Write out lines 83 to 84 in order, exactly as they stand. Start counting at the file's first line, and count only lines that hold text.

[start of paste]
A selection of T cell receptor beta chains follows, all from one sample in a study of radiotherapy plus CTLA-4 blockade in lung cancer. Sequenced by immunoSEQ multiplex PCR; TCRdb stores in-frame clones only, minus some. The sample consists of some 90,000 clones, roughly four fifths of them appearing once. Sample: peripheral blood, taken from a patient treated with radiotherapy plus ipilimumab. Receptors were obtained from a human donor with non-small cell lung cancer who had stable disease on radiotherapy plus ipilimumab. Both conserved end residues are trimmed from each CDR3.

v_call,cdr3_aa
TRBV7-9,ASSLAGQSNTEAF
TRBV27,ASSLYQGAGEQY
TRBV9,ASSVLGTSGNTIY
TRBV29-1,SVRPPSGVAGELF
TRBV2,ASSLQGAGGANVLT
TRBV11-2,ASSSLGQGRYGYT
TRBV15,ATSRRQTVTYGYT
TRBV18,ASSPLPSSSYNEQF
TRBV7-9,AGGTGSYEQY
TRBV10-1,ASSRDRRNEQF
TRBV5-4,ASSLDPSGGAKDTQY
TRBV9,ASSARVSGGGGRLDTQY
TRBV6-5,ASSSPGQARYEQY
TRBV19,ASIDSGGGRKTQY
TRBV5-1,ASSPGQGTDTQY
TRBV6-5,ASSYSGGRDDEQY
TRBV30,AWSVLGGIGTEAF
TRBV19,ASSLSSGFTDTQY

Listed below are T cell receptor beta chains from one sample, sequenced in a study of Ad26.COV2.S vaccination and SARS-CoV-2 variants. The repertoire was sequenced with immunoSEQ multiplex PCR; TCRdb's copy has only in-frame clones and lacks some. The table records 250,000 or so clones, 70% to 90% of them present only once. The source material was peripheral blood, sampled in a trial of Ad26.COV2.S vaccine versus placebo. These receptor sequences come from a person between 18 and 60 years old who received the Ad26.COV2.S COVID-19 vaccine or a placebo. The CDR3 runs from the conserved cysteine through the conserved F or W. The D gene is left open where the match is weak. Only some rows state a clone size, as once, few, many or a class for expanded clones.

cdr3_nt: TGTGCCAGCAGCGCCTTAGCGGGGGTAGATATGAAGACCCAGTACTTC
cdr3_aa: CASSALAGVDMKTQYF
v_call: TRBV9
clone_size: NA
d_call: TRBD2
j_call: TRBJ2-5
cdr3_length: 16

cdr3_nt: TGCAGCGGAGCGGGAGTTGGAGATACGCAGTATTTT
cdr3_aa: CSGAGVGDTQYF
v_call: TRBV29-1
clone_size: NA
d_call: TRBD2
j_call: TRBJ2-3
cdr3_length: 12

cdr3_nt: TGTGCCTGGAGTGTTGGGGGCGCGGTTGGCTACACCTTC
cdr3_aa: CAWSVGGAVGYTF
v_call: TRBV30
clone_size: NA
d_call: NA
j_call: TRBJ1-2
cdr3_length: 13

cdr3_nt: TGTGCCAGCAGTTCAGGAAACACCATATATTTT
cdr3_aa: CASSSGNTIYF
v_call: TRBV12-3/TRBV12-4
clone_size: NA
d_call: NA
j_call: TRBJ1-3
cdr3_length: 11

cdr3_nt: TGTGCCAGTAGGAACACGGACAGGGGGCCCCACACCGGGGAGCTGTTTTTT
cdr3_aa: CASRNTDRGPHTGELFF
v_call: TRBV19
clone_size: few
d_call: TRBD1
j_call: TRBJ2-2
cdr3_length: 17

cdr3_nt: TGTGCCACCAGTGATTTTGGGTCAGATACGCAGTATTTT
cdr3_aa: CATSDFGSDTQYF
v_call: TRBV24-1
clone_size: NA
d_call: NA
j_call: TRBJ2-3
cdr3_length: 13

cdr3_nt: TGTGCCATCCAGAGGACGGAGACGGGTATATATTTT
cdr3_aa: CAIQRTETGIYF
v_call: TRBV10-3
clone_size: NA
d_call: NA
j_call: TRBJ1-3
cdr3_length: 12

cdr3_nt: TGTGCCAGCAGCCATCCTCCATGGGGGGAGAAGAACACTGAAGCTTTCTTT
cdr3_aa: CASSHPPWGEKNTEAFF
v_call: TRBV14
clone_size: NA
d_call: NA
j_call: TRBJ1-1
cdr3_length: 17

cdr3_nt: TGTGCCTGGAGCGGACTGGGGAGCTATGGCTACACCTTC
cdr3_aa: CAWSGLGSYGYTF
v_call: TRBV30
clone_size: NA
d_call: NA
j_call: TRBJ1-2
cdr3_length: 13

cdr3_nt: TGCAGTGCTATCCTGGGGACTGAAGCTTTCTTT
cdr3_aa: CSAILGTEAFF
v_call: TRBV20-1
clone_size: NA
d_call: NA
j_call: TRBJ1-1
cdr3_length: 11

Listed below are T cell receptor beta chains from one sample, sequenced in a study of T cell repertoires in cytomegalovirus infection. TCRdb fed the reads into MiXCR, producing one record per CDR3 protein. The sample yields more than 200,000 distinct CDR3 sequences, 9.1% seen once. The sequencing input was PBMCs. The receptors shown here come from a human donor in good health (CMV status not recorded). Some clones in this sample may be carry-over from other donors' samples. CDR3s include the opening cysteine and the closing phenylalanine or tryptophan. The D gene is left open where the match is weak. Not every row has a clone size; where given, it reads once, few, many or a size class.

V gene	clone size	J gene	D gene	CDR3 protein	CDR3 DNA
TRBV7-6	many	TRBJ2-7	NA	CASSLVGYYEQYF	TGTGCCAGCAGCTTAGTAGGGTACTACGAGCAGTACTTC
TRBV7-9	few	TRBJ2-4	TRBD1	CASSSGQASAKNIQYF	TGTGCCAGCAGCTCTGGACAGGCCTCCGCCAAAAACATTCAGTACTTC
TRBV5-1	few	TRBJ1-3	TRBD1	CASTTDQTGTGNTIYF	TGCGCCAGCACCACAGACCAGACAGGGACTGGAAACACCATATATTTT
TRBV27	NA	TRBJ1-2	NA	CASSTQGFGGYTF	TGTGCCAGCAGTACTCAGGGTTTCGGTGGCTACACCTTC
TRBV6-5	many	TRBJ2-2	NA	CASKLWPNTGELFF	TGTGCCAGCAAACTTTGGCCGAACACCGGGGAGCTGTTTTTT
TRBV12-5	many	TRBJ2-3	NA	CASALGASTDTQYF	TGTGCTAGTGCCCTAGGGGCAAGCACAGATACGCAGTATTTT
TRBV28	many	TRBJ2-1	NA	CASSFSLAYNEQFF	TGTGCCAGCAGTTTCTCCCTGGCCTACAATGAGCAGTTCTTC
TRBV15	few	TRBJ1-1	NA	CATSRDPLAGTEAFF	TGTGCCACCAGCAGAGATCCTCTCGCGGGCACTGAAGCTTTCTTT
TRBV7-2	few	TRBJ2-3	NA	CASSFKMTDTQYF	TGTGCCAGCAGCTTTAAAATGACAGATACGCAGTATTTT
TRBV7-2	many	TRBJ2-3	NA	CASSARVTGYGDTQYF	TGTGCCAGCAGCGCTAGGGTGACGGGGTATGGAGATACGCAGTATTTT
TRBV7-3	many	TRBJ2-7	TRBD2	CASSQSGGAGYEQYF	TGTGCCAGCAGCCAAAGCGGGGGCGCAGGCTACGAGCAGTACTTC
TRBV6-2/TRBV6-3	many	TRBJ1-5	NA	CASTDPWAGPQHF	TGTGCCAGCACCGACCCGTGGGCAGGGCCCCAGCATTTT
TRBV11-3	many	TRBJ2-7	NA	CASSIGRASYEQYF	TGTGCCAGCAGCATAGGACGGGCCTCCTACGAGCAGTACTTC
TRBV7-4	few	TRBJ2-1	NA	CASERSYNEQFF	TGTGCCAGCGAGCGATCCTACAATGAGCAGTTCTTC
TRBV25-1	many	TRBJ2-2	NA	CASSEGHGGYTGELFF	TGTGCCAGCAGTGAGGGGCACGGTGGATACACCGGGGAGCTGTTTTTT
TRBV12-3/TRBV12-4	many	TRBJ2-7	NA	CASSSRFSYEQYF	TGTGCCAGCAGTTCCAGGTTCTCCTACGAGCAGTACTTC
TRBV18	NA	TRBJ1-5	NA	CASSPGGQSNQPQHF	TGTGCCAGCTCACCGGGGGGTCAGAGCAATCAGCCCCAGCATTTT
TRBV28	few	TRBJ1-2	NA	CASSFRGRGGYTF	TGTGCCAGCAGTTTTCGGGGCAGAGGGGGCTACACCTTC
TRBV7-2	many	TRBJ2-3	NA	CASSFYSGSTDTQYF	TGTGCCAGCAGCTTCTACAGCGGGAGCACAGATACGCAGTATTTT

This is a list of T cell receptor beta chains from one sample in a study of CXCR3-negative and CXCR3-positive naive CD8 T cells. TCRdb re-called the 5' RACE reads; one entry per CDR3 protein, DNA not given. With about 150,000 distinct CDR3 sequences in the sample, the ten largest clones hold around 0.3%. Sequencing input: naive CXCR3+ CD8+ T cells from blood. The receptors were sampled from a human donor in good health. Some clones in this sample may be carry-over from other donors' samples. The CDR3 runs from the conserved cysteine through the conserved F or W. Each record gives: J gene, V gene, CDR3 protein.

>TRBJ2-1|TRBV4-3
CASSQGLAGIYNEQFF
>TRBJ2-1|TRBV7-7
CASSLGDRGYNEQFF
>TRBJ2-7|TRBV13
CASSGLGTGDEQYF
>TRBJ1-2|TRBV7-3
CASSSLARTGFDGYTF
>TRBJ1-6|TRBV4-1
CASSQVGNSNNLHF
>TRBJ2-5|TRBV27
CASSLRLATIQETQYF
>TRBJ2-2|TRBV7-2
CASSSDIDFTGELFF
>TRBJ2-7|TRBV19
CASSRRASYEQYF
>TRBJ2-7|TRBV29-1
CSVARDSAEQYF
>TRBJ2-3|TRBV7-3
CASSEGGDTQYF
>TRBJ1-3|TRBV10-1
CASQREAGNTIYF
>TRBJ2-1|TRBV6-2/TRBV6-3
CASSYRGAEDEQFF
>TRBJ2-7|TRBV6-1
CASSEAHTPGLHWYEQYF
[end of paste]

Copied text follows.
j_call: TRBJ1-2
cdr3_length: 13